It’s finally here, THE LUME Indianapolis is open at Newfields. The multi-sensory digital display of Vincent van Gogh’s paintings transforms the entire fourth floor of the museum. Because Newfields is fortunate to have a painting by this great titan of modern art in its collection, one gallery of THE LUME displays our Van Gogh, Landscape at Saint-Rémy, alongside paintings by two of Van Gogh’s most illustrious contemporaries, Paul Gauguin and Paul Cézanne.
This fabulous trio of paintings were all painted within a 5-year period in the south of France, in the late 19th century. This enormously innovative period of art saw traditional rules of art upended through the use of bold color combinations, innovative brushwork, and novel forms of composition. All three artists chose to escape the rigid norms and constraints of the Parisian art world, venturing south to the region of Provence to recharge and seek new subjects and motifs. Here they were greeted by bright, intense sunlight and distinctive vegetation which inspired them to dramatically alter how they painted. Although it took time for each of them to be appreciated for their revolutionary techniques and compositions, they all had a ground-breaking impact on other artists of their time, and also on later generations of artists.
Van Gogh’s Landscape at Saint-Rémy dates to the final year of Van Gogh’s life. It was painted during the 12-month period when Van Gogh had himself committed to a mental health hospital near the town of Saint-Rémy. He had suffered a breakdown weeks earlier while in Arles, and chose to recover at a more tranquil location, the private asylum at Saint-Rémy-de-Provence, housed in a cluster of buildings that once served as the monastery of Saint-Paul-de-Mausole. Hoping that Vincent would find solace and support there, his brother Theo requested that he be allowed to paint during his hospitalization. This exception was granted when he arrived there in May 1889, so Vincent received not only a bedroom but also a room that served as his studio.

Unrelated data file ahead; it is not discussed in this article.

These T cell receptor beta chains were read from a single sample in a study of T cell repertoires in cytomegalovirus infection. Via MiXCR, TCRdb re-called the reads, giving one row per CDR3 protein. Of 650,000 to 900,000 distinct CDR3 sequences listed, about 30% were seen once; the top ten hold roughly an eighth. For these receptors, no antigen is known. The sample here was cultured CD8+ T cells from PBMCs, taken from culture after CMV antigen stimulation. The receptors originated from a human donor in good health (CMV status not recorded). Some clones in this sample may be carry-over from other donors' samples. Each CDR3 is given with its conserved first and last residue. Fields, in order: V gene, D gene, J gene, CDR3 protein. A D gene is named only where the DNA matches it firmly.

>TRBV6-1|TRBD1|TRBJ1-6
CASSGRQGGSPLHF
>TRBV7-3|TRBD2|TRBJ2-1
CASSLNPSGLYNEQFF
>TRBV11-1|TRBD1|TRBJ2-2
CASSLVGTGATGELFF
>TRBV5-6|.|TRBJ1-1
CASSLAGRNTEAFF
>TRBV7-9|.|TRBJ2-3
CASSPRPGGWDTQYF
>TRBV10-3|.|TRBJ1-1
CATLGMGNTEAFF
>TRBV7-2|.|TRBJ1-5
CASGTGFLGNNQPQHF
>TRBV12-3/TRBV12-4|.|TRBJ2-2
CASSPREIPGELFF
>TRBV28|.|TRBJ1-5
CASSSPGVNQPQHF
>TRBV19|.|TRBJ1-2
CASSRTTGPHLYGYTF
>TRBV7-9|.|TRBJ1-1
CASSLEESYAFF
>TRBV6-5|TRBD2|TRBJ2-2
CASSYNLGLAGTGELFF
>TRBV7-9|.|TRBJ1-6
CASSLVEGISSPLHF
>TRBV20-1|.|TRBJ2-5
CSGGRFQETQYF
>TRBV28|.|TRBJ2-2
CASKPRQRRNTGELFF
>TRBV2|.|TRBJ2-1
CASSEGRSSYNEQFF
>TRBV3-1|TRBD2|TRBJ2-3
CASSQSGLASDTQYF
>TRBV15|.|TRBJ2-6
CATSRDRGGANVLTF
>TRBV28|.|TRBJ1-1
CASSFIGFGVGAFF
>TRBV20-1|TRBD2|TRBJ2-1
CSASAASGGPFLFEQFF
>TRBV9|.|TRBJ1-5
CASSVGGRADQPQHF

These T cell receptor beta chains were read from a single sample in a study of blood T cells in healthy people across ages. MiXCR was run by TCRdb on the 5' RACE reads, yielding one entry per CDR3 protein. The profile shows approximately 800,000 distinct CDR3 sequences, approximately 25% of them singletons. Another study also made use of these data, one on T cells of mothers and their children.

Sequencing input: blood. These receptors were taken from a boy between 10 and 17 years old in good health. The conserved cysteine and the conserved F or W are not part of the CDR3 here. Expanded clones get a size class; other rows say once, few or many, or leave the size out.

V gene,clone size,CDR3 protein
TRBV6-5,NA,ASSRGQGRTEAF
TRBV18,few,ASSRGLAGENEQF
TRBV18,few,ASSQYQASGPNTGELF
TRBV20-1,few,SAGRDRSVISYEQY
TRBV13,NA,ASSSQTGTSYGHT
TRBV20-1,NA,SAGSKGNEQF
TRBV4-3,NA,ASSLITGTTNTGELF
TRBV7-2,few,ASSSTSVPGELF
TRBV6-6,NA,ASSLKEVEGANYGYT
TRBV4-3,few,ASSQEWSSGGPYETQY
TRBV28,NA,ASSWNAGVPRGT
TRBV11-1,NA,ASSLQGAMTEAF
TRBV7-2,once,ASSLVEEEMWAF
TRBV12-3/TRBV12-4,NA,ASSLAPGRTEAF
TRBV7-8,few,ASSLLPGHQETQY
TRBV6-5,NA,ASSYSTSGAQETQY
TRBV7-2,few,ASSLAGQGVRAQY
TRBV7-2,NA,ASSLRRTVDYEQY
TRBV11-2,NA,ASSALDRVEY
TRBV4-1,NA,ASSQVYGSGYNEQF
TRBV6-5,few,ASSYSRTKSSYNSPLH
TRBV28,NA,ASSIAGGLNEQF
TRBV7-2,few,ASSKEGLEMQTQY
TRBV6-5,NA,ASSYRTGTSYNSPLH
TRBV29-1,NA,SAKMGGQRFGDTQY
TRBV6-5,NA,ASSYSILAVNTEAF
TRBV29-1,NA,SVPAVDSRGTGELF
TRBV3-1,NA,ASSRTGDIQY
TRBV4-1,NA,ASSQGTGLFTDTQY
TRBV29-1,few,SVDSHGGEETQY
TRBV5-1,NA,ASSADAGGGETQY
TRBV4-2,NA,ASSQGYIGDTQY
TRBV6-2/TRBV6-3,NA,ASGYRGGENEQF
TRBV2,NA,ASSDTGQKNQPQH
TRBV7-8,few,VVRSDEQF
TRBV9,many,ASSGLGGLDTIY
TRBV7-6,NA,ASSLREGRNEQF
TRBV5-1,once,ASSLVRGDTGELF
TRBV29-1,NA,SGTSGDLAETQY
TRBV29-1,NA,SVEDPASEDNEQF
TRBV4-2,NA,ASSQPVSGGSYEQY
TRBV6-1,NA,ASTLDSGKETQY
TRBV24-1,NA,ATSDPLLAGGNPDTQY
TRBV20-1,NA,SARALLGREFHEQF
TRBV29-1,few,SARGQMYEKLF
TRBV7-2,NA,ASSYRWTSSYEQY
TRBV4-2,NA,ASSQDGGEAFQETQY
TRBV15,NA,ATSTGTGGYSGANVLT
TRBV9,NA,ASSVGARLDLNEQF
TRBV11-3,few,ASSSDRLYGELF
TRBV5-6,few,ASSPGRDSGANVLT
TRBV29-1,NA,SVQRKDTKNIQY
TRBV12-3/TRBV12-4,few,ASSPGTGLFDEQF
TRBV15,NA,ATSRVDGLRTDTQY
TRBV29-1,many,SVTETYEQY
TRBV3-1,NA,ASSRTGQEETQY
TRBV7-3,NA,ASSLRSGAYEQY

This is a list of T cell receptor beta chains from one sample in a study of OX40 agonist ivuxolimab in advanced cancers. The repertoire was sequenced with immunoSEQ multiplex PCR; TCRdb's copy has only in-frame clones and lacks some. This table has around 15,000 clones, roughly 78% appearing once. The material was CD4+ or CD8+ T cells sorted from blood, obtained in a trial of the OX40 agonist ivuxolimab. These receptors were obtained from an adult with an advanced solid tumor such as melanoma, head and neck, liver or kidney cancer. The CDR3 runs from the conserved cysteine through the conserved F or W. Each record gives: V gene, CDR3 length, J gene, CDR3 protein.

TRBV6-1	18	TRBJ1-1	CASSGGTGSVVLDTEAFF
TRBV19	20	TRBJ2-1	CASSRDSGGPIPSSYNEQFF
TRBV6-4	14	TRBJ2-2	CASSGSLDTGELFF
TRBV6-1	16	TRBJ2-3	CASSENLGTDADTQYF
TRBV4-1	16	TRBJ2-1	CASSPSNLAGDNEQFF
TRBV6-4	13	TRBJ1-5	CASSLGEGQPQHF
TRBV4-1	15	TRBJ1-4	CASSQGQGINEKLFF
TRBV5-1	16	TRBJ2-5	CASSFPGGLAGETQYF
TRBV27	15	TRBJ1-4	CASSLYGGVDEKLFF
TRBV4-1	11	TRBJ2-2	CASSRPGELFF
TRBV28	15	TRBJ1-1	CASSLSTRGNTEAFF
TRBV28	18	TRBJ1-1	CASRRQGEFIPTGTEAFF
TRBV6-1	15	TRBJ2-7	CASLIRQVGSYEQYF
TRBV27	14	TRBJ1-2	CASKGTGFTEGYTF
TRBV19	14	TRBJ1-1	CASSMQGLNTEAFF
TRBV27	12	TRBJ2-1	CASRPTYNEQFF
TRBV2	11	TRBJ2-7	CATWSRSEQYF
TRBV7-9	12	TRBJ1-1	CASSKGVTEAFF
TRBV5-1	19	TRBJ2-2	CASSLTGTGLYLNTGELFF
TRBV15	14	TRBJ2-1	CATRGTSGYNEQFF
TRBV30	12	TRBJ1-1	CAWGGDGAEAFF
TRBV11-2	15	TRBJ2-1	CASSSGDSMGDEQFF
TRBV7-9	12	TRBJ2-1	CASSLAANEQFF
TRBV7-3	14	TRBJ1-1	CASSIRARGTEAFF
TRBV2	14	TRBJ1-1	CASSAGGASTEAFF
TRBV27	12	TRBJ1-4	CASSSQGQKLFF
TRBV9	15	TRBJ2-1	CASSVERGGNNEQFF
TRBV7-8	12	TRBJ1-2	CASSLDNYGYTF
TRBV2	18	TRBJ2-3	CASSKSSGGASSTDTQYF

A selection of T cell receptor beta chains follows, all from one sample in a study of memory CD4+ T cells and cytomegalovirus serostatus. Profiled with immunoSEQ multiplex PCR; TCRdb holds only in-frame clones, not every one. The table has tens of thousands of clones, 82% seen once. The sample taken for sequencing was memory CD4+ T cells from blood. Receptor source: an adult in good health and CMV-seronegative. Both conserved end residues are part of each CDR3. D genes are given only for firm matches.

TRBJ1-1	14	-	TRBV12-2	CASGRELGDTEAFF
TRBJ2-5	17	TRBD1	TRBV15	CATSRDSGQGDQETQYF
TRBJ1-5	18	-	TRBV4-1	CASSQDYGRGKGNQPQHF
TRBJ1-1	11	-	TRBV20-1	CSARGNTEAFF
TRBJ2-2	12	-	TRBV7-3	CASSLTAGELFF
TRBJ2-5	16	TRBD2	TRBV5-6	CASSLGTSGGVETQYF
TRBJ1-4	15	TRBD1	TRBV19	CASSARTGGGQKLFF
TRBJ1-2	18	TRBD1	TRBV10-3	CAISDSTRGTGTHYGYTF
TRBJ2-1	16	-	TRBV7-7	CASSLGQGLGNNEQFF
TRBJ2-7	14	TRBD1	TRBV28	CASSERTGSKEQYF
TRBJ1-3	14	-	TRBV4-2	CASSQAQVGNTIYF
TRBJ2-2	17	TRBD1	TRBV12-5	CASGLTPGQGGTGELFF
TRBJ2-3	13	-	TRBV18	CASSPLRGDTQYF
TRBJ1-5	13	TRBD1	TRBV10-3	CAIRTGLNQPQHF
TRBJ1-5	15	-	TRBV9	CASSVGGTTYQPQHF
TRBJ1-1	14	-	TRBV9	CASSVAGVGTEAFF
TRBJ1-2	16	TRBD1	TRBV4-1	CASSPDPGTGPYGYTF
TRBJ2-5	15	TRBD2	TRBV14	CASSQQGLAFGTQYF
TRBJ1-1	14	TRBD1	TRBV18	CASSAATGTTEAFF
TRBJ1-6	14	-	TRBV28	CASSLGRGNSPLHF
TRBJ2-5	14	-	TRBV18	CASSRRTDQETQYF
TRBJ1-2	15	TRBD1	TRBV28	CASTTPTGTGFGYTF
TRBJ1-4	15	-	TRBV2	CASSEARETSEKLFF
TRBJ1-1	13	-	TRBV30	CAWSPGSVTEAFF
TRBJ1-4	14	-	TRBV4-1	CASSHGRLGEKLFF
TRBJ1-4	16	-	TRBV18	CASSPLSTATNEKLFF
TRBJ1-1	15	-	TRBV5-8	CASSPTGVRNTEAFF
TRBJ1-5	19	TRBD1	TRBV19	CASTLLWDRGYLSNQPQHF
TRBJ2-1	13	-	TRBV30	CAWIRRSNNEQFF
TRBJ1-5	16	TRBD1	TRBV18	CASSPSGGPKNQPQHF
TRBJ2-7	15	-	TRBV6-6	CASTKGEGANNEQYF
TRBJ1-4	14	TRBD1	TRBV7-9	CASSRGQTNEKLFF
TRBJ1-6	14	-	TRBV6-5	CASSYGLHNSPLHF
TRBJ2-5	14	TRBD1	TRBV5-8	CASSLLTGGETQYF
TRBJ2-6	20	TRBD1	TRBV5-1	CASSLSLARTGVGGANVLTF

Landscape at Saint-Rémy depicts a vista that Van Gogh became intimately familiar with. It captures the view he would have seen daily from his bedroom window. The wheatfields yield to the region’s dramatic craggy hills rising on the horizon just beyond the hospital’s walls, and he would have seen this view changing seasonally. He captured it in paint over and over again, at different times of the day, at different times of the year, in a variety of color combinations. The year he spent at the hospital in Saint-Rémy was a highly productive period for him in which he completed more than 150 paintings, including masterpieces like The Starry Night, Almond Blossoms, as well as Indianapolis’ own Landscape at Saint-Rémy.
THE LUME Indianapolis is made possible through funding from Lilly Endowment Inc. Additional support is provided by Monna Quinn & David Spoelstra and Ms. Nancy L. McMillan. In-kind support is generously provided by Show Sage LLC.